Identification of a weapon allegedly used in committing a crime need not be wholly unqualified in order to make the instrument itself admissible. State v. Johnson, Mo.Sup., 286 S.W.2d 787, 791 [3, 4]; State v. Maxwell, Mo.Sup., 376 S.W.2d 170, 174[8]. Although Myers did state originally that he would have difficulty in describing the knife because he saw it only briefly, his statement that he believed the knife offered was the one he saw previously in Kern's hands was sufficient, considered with other circumstances pertaining to the knife, to justify its introduction in evidence. State v. Johnson, supra; State v. Humphries, 350 Mo. 938, 169 S.W.2d 350, 352[6]. The expression in terms of belief did not deprive Myers' testimony of probative value. State v. Brinkley, 354 Mo. 337, 189 S.W.2d 314, 323[20, 21].


Appellant urges that the trial court erred in refusing to discharge the jury upon his motion on the grounds that he had been observed by the jury in irons.

The transcript shows that, when the trial resumed on the second day, appellant's counsel moved to discharge the jury "for the reason that a prisoner was brought in the presence of the jurors this morning while still in irons." The transcript does not show that the prisoner in question was the appellant. Another prisoner was the first witness who testified immediately following the court's overruling of appellant's motion.

The allegation of appellant's motion for new trial that he was the prisoner involved is not self-proving, and no evidence was offered in support of the motion. The record here does not afford any basis for review of the error here alleged. State v. Caffey, Mo.Sup., 404 S.W.2d 171, 176[4]; State v. Sallee, Mo.Sup., 436 S.W.2d 246, 254 [20, 21].


Appellant's next assignment of error is based upon the court's overruling of a request to discharge the jury as follows:

"I'd like at this time for the record to show that the State's witnesses, who were brought from the institution, were dressed in civilian clothing, but that the State brought Defense witnesses in prison clothes, and ask that the jury be dismissed as this is prejudicial."

In support of his contention, appellant has cited State v. Boyd, Mo.Sup., 256 S.W.2d 765, and State v. Rice, 347 Mo. 812, 149 S.W.2d 347. These are the same authorities relied upon by appellant in support of the allegation of error regarding his appearance in shackles. These cases did deal with that question. However, we do not find that such question is analogous to that here presented. The allegation of error refers to the appearance of "witnesses subpoenaed by the Defense * * *." The defendant himself was a witness, but no objection is made, based upon his attire. Interrogation of the defense witnesses revealed that they were in the custody of the *576 Department of Corrections, a fact which would have been obvious in any event. The prisoner-witnesses who testified on the day that the objection was made were all confined elsewhere than at Moberly. Helms and Myers, the state prisoner-witnesses were still at Moberly at the time of trial. One of the defense witnesses who testified on the second day of the trial was confined in Moberly, but no mention was made of his attire when he testified. We find no evidence that there was a deliberate attempt on the part of prison officials to prejudice appellant by failing to dress his witnesses in civilian clothes. In view of all of the circumstances, we find no error in the court's overruling the motion to discharge the jury.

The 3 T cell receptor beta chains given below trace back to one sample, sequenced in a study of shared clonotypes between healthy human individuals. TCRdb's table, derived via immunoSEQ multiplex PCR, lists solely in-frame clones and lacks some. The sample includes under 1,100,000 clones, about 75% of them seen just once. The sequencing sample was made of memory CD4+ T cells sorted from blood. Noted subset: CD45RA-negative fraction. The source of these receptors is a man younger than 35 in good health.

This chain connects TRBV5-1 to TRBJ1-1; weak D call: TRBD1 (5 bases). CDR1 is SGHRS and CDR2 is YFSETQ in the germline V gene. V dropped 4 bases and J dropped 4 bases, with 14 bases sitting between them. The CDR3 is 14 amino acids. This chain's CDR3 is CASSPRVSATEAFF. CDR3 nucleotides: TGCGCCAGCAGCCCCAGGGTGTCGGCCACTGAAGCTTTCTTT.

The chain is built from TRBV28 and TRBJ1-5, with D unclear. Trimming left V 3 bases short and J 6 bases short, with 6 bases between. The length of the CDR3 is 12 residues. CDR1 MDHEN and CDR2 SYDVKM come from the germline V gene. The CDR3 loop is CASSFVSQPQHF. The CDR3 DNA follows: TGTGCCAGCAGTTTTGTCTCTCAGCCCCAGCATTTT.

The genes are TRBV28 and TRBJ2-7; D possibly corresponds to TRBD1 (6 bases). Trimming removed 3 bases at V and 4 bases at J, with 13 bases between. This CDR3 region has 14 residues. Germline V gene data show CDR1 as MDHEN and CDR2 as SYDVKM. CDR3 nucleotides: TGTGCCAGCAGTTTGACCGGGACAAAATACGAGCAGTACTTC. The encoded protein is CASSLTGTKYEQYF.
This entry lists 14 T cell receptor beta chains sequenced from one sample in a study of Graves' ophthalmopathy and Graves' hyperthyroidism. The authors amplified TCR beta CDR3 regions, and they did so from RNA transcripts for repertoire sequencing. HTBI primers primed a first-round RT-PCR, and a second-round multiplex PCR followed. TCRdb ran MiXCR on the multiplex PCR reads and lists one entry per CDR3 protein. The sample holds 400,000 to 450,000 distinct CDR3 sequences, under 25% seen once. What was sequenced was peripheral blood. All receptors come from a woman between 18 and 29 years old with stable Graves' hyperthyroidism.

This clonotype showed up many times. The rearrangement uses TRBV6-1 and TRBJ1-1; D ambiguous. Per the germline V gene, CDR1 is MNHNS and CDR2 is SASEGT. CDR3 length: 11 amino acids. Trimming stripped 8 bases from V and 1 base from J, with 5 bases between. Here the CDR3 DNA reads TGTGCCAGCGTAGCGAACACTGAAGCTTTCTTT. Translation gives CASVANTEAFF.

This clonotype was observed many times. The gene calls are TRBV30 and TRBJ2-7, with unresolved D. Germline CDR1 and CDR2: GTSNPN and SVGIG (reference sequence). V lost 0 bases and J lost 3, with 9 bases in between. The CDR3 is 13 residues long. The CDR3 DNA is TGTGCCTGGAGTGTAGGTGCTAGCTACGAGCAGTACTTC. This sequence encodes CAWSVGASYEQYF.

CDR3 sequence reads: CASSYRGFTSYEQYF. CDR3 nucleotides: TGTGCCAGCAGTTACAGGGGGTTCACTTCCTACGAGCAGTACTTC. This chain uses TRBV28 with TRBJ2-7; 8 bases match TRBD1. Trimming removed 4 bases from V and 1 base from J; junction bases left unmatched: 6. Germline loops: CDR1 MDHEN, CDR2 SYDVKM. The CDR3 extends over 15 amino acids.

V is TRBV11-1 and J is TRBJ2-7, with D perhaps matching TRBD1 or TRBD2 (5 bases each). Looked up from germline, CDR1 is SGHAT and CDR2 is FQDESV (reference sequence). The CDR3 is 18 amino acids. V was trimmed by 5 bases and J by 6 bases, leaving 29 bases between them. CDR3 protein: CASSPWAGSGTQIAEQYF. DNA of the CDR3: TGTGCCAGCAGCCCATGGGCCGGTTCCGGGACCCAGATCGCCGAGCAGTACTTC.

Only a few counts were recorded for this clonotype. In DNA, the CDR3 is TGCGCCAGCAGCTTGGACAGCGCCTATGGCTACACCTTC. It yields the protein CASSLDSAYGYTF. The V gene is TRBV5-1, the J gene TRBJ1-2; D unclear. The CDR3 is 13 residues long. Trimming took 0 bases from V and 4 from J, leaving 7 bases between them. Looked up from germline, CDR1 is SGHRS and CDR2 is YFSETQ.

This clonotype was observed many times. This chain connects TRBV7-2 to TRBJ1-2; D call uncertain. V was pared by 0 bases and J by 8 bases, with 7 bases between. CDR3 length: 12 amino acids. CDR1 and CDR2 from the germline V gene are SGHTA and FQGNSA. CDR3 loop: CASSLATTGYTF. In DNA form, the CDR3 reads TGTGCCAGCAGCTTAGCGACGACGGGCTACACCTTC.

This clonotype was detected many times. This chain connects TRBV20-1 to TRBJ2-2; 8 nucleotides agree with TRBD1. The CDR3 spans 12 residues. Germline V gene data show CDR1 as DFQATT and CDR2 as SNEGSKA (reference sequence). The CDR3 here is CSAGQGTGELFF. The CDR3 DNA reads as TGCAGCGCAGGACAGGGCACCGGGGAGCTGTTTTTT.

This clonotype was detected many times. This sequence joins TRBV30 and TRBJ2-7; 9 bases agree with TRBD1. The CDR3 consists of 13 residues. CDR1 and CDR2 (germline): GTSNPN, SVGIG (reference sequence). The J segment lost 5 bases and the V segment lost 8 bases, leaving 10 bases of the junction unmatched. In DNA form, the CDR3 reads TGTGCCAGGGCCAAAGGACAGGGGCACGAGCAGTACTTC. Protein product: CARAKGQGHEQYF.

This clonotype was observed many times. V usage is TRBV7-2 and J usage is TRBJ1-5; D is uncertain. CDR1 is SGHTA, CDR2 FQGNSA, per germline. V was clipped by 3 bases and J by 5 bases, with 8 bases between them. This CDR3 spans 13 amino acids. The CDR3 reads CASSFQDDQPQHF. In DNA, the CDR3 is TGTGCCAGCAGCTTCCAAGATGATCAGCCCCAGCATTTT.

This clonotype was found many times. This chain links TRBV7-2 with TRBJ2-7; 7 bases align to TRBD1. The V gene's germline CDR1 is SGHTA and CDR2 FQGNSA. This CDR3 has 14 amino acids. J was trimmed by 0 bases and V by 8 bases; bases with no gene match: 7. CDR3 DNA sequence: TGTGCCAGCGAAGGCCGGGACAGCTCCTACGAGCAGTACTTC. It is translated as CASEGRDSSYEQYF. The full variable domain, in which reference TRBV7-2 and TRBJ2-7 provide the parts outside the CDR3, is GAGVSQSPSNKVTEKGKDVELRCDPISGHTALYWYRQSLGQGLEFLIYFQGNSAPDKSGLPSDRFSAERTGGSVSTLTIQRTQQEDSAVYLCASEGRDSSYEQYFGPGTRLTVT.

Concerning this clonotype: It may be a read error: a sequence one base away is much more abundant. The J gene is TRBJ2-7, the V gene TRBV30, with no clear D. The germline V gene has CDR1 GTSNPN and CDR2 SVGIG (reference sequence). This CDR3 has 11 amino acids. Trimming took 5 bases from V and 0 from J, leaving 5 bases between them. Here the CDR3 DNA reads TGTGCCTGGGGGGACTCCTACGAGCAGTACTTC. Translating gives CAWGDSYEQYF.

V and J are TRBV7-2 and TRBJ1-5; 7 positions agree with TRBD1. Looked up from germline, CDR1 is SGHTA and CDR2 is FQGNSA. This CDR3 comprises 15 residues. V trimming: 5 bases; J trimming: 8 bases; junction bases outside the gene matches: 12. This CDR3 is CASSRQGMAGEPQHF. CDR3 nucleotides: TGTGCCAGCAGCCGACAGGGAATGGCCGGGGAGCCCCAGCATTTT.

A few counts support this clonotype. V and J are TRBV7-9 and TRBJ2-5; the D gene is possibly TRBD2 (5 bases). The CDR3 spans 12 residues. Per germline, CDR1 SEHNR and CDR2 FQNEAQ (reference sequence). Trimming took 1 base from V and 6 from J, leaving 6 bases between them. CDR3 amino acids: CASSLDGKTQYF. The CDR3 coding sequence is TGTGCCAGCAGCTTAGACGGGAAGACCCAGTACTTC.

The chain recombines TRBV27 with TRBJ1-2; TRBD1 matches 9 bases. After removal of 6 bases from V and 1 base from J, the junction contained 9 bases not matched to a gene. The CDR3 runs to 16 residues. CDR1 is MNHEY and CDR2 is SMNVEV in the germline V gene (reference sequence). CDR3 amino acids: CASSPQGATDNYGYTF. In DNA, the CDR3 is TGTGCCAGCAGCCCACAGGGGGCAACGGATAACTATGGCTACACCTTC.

Appellant's next assignment of error relates to the introduction into evidence by the state of two jackets. One, identified as State's Exhibit 2-A, was a jacket which Kern picked up from the top of a trash can when the guard took him in custody at the handball court. Prison officials testified that the jacket was not Kern's, but was that of another prisoner. The second jacket, marked Exhibit 4-A, was found by a guard in the recreation building or gymasium at about 5:30 P.M. on the day of the stabbing. From markings in the jacket, prison personnel identified it as Kern's. The state patrol chemist testified that he found blood stains on the chest and left sleeve of 4-A and no evidence of blood on 2-A.

When the two jackets were exhibited to Myers, he identified 2-A as the jacket Kern was wearing at the time of the stabbing.

Both jackets were of the same design, and were of the type worn generally by prisoners at Moberly. The jacket marked 4-A was of lighter color than that marked 2-A. The former was described as "beige" and the latter "brown." The difference in color was the result of laundering.

The obvious thrust of the state's evidence was that Kern was wearing his own jacket at the time of the assault, that he discarded it when he went to the handball court following the attack and that, when he was taken into custody, he picked up another jacket that happened to be lying on the trash can. (The trash can was not the one in which the knife was found.) The prosecutor so argued in his closing argument. The exact basis for appellant's objection to the introduction of both jackets is not clear. In support of his assignment of error, he cites State v. Boyd, supra. As noted above, that case dealt with shackling of a defendant. We find nothing in it which supports any claim of error here urged. Appellant also cites Miller v. Pate, 386 U.S. 1, 87 S. Ct. 785, 17 L. Ed. 2d 690. That case dealt with the prosecution's knowing use of false and misleading demonstrative evidence. No such charge is made here.

At the most, the state's identification of the jacket was not wholly consistent. However, inconsistencies would affect only the weight and credibility of the evidence, not its admissibility. As above noted, the inconsistencies would not so affect the state's case that the jury could not have made a finding of guilt beyond a reasonable doubt.


Appellant assigns as error the admission of testimony by a prison official that Helms told him that some inmates were bothering him and that he wanted a housing move. Appellant claims that such testimony was hearsay. However, no objection was made to the testimony when it was given. Failure to object precludes any basis for error on this appeal. State v. White, Mo.Sup., 301 S.W.2d 827, 828-829[4, 5].